The individual and relational capitals of the CEO and top management team are critical for successful execution of the company’s management model. But I also found that the quality of the organization’s human capital matters. It’s not only the high-performing CEO who raises the bar on the individuals who interact with her one-on-one. But she also instills and inspects high-commitment human capital strategies that require leaders in the company at large to raise the bar on their talent as well.
A lot is said about culture and its importance to strategy and performance. High-achieving CEOs hardwire the behavioral shifts they want to see in their management model, which creates a very strong alignment and unit between culture and the company’s vision and goals.
Faced with legacy IT systems and go-live dates that were concentrated at the end of the fiscal year, one CEO made quarterly technology launches an expectation of the business leaders, not IT leaders. In another example, a CEO known for the strength of her management is referred to by her direct reports as someone who taught them that focusing long-term does not mean building scenarios two or three years out then leaving them in the drawer. It means you work today on all the things that need to be in place to win two or three years from now.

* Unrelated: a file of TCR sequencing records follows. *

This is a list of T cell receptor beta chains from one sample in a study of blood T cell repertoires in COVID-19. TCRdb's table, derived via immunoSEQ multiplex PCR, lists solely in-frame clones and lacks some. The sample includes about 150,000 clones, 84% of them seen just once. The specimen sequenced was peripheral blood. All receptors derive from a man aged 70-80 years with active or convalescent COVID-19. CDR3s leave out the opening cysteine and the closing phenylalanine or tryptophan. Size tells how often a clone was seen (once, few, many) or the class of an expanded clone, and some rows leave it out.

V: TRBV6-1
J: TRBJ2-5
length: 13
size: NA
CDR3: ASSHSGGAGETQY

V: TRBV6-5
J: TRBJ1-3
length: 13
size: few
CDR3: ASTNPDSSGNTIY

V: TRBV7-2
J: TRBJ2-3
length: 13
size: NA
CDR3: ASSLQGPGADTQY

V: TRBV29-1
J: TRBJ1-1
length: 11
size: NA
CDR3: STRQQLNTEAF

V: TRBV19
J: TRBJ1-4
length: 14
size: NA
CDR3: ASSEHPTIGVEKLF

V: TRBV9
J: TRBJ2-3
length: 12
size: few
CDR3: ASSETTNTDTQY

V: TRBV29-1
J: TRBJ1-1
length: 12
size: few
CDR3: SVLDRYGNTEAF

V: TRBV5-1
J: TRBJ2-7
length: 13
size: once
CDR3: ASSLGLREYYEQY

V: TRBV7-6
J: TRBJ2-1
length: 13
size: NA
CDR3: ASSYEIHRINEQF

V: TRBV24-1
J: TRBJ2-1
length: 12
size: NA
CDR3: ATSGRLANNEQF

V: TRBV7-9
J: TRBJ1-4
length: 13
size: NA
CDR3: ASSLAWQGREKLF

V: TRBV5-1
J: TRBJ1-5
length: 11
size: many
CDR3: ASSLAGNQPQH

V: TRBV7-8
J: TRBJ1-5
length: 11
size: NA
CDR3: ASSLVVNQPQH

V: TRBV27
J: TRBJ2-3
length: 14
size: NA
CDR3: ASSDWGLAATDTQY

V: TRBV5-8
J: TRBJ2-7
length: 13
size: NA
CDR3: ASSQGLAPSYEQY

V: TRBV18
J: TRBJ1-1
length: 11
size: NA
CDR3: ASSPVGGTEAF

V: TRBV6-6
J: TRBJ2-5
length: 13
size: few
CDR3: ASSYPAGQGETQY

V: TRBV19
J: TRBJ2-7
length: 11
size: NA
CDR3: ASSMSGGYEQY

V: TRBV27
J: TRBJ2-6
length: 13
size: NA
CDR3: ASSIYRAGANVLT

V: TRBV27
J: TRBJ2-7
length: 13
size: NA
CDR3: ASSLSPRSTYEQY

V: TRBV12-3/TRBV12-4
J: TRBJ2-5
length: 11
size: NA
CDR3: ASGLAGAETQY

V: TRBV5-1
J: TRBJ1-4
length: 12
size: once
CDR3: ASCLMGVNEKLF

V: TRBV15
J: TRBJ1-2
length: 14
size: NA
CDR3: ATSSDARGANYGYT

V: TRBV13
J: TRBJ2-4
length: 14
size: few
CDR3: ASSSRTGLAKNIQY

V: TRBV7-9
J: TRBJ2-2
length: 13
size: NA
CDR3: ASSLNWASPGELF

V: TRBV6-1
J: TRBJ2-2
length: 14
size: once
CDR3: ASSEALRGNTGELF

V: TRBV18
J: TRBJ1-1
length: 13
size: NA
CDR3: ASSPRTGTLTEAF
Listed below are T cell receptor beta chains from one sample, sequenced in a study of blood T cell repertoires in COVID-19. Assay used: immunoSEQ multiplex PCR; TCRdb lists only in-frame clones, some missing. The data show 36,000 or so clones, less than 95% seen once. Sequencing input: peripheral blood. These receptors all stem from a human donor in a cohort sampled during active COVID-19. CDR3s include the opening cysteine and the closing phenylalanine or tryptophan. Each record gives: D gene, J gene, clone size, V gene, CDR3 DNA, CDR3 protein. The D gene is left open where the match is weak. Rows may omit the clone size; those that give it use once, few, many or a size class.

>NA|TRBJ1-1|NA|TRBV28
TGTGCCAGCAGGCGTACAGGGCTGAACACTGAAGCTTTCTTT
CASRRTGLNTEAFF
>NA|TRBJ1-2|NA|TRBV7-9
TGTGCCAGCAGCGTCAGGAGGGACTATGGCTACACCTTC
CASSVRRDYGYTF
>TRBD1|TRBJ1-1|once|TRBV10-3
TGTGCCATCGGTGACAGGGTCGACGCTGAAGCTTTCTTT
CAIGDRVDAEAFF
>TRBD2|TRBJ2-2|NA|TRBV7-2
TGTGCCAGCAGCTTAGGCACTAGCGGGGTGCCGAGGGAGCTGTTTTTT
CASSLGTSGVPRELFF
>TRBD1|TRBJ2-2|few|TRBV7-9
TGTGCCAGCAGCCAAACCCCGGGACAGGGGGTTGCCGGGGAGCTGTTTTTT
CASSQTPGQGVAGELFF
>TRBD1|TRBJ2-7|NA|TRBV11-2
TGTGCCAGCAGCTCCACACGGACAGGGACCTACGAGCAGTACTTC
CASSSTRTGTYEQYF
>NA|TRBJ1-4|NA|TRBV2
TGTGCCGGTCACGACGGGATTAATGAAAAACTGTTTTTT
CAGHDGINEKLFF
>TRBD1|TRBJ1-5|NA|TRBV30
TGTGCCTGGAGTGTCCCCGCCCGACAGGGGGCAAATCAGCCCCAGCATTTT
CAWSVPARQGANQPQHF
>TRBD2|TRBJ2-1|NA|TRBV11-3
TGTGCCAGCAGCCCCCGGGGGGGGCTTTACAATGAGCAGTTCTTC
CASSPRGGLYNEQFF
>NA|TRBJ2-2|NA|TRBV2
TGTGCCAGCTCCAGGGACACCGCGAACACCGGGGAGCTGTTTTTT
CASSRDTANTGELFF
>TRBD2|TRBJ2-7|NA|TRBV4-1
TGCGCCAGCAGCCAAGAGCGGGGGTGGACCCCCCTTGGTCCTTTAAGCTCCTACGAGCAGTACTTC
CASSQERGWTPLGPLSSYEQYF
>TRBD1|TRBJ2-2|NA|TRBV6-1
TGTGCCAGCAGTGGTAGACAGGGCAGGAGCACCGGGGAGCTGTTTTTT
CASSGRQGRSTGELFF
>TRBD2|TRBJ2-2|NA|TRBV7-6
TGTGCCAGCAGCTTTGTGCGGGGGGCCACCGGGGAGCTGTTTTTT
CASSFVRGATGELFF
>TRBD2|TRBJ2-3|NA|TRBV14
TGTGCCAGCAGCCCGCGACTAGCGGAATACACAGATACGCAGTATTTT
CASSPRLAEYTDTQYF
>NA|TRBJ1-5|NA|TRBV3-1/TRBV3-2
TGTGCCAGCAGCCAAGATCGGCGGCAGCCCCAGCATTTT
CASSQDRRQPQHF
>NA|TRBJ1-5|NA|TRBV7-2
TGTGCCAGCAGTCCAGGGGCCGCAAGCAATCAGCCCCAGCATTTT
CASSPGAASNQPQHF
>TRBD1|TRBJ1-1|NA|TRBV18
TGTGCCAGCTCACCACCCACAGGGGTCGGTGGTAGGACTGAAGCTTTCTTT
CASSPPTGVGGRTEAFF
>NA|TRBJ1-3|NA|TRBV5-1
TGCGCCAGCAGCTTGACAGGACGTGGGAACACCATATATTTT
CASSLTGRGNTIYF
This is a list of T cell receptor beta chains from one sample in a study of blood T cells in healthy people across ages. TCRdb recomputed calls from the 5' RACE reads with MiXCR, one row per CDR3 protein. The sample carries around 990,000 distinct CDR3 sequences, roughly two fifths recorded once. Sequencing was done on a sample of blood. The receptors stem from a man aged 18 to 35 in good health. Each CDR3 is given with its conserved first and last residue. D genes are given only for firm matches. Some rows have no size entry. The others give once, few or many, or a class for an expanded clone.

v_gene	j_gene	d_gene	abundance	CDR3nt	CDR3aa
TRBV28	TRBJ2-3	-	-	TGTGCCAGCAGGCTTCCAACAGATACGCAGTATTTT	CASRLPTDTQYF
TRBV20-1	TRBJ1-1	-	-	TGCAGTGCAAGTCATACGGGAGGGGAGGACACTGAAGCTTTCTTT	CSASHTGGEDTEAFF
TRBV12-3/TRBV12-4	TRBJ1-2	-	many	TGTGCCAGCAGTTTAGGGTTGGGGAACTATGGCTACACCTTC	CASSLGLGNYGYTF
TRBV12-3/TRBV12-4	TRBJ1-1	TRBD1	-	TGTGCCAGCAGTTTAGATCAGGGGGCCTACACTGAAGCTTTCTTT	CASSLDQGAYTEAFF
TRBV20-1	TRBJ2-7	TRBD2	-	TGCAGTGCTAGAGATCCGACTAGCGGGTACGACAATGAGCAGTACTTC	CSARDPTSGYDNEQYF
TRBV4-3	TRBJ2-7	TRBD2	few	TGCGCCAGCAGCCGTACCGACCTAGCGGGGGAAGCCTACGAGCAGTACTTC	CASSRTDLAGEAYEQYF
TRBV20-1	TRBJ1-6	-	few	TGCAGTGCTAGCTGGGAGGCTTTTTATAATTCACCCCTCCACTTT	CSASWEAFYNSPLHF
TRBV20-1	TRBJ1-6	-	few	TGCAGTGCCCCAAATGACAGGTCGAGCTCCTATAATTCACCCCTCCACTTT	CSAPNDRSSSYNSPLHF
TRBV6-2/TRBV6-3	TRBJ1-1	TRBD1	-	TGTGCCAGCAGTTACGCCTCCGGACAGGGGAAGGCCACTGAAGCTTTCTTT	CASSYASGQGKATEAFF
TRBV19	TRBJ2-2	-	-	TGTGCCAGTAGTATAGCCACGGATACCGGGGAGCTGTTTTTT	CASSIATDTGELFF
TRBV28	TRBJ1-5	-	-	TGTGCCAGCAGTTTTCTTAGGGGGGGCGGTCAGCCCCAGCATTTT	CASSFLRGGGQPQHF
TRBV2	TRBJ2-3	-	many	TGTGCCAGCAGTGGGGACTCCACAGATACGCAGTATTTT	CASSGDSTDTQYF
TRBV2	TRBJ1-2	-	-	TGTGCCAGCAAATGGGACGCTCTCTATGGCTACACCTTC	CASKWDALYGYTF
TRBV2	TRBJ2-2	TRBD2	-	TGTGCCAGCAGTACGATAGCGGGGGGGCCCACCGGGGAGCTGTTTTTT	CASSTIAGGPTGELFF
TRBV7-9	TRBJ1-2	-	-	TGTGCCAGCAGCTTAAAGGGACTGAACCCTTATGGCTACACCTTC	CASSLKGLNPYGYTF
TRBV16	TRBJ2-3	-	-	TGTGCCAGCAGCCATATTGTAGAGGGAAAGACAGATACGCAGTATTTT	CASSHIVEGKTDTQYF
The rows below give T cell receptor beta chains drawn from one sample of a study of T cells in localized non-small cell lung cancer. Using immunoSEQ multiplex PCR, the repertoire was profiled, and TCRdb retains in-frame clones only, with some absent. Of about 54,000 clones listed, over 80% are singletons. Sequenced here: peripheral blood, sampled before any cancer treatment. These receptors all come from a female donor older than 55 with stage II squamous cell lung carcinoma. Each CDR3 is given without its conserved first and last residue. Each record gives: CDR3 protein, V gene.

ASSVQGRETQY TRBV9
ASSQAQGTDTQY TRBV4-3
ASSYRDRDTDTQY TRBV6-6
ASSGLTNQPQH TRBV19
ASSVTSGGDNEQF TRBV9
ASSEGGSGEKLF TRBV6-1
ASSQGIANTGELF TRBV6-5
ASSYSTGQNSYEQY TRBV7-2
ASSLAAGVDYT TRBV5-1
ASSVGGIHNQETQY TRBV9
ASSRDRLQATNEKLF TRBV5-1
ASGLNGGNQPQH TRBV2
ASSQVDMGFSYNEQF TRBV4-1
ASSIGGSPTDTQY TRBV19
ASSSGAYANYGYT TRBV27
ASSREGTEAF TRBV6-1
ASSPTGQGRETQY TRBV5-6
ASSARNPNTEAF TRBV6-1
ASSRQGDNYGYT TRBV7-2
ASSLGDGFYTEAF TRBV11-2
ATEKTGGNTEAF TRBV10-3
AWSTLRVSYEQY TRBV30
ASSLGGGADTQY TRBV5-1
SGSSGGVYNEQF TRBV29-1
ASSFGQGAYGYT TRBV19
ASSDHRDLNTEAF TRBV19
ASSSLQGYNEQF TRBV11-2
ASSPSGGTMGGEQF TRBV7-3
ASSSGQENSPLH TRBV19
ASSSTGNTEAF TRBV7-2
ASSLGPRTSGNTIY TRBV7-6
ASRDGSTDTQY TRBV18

This is about what is felt, thought, or said about the CEO when she is not around. Most CEOs invest time talking about their strategic vision internally and externally, updating investors and other stakeholders on a regular basis.
In my findings, though, reputation is not a capital built just by corporate talk and communications. To be an attribute that leads to high performance, reputation is shaped by what transpires via relational and organizational channels. This way, people don’t only understand the company’s strategic vision, they also believe in it and see it put in practice by the CEO and the executive committee and reinforced by the organization at large.
The differentiated CEOs very visibly and compellingly tell the strategic story, stay consistent on message over time, and adapt the delivery according to the audience. They are very congruent between words, behaviors, and actions, which makes them masters of role modelling. This clearly signals to others the CEO’s vision, strategy, and commitment to sponsored behaviors and expected performance, attracting or sending away individuals and organizations depending on their own views of how things should be, which in turn accelerate the path to performance by enlisting more promoters and discouraging detractors.